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Posts Tagged ‘wardrobe’

Repair wardrobe side panel

Wednesday, June 13th, 2012

hi do you have any tips on how to repair wardrobes where someone has lifted them by the side panel and the metal peg that screws into the side panel (and then is has the circular cross head lock on the other end in the shelf or base) has been ripped from the hole taking some of the surrounding wood with it so the hole is now to big and the side panel just pulls away?

Hi Gary,

Firstly, you might need to strengthen the joint. If the damage is at the base, this will probably mean removing the contents and the doors, before tipping the wardrobe onto its front. This will give you access to the base where you can secure one or more small L brackets or plastic blocks. Once this is done you can stand the wardrobe up again. If it is at the top then you will need to effect a similar repair discretely.

If you have any of the damaged wood particles, I would use some PVA wood glue and push these into position around the hole. This will take around 24 hours to dry. You should be able to push these pieces back and cover the hole to some extent. Use a reasonable amount of glue to ensure it is solid and wipe away any excess.

To tidy up the visual aspect. Nip into yuor local Tool Station who supply wax touch up crayons in a variety of finishes they are likely to have a pack which will match. These cost about £3-£5 each so are not expensive and will cover up the mess nicely.


Removal of back panel?

Wednesday, June 13th, 2012

Hi - can you advise on the best method of removing the back panel from a wardrobe (flat pack from Argos, now assembled) without damaging it so that the wardrobe can be semi-disassembled to move house and then re-assembled?  The wardrobes are pine and the back panels are pinned in place using small nails (that came with the wardrobe).  Thank you.

Hi Neil,

You can do it but it requires a bit of care and patience.

You will need:-

- Largish flat headed screw driver (at least 7-8mm across)
- A pair of bottle nosed pliers

The way I do it is as follows:

- pull the wardrobe away from the wall so you can get access the inside and the back. Remove the doors and any other loose shelves rails, drawers etc. try to leave enough room so you can tilt it forward to lie on its front later (see BOLD type below).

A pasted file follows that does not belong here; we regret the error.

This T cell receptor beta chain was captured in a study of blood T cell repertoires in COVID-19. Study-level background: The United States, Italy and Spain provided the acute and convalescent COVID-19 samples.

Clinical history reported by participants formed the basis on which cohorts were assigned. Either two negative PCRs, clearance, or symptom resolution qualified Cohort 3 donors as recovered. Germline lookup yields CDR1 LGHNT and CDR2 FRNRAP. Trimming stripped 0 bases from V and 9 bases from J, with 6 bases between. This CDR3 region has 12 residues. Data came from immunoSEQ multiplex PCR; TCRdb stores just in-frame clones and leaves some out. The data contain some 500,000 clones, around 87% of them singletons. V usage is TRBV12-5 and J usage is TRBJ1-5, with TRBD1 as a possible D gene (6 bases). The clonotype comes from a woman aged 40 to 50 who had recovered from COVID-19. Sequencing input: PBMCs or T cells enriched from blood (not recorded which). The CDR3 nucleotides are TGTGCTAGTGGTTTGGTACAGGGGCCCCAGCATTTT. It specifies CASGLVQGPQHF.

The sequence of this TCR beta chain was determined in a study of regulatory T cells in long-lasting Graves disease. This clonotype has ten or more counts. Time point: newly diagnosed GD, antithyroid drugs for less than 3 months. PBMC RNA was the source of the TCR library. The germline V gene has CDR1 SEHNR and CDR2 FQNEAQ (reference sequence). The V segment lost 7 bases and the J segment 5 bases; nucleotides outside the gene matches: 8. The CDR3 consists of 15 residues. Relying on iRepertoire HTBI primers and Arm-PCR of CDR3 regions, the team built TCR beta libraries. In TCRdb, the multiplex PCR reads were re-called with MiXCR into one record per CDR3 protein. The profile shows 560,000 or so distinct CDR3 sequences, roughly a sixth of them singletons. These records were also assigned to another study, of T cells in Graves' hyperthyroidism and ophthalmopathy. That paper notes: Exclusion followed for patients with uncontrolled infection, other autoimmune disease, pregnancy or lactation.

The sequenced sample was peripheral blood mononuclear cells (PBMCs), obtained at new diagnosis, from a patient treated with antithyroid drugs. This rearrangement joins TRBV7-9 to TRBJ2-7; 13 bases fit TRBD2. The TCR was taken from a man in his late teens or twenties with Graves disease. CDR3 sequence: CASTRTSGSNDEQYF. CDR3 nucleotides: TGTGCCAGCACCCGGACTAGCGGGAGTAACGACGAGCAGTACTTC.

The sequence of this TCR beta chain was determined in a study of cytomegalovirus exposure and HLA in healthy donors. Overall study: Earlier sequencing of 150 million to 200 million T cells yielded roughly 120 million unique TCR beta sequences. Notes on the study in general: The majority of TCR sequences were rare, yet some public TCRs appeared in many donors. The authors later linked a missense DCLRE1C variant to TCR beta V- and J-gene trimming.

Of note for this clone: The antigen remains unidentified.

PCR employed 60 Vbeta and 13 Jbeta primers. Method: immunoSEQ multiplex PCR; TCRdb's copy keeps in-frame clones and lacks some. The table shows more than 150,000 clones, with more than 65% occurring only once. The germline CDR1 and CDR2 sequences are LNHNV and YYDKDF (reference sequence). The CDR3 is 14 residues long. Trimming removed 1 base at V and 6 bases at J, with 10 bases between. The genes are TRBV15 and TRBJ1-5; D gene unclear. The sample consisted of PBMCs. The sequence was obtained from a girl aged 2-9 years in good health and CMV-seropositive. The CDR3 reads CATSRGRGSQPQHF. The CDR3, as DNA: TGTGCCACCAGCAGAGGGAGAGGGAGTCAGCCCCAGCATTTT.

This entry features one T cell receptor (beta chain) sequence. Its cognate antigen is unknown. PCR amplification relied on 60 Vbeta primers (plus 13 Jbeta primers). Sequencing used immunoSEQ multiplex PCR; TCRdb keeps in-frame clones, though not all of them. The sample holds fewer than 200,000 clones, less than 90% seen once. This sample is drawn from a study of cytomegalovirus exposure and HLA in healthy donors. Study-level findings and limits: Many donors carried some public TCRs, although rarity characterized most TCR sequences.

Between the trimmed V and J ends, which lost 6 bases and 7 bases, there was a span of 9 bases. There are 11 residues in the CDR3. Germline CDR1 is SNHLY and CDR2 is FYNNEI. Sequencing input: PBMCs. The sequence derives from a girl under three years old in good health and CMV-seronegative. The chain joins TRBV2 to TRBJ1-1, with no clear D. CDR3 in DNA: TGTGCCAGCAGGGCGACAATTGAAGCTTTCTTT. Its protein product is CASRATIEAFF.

- estimate where the pin/nail is in the back (say measure 20cm from the top on one side, then measure ~18.5cm on the inside to allow for the thickness of the top panel).
- gently (but firmly) push the back panel with your fingers close to where you have measured the pin to be. It will either: not move; shift a little or move freely.
- If it doesn’t move, find and try another one.
- If it comes out freely then great!
- If it moves a little, use your pliers to remove the pin from the back.

- Once you have removed one pin, there should be some give in the panel when you press it from the inside and it should be easier to locate the next pin. This time you can either repeat the above method or slide in the screw driver along the loose groove to the next pin. Once you are as close as you can be, then use the screw driver as a lever to gently loosen the next pin.

This is quite time consuming, some will come out easily others will be difficult but if you take your time you can usually get them out. Even if you only move a pin by 2-3mm, this is usually enough to get your pliers in to finish off the job.

Don’t get carried away once you have removed a couple, thinking this is easy, take your time.

Don’t worry if you damage the back panel a little when doing this as sometimes the pins can pop through the back panel. This is inevitable, but when you come to reassemble, they should be hidden from view, and hammer a new pin in near to the hole.

As I say it takes a bit of time but can be done with most items of furniture.

BE CAREFULL TO ENSURE THE WARDROBE IS PROPERLY SUPPORTED WHEN YOU REMOVE THE LAST FEW PINS ON THE LAST RIGHT ANGLE. If you don’t the wardrobe might collapse under its own weight (flatten like a cardboard box). Get someone else to hold it or lie it on its front. Also note when moving it, without the back on, it can still collapse like a cardboard box if you move it laterally, so get its front onto the floor so you can undo the remaining panels.

I hope this helps,

Edwin Cooke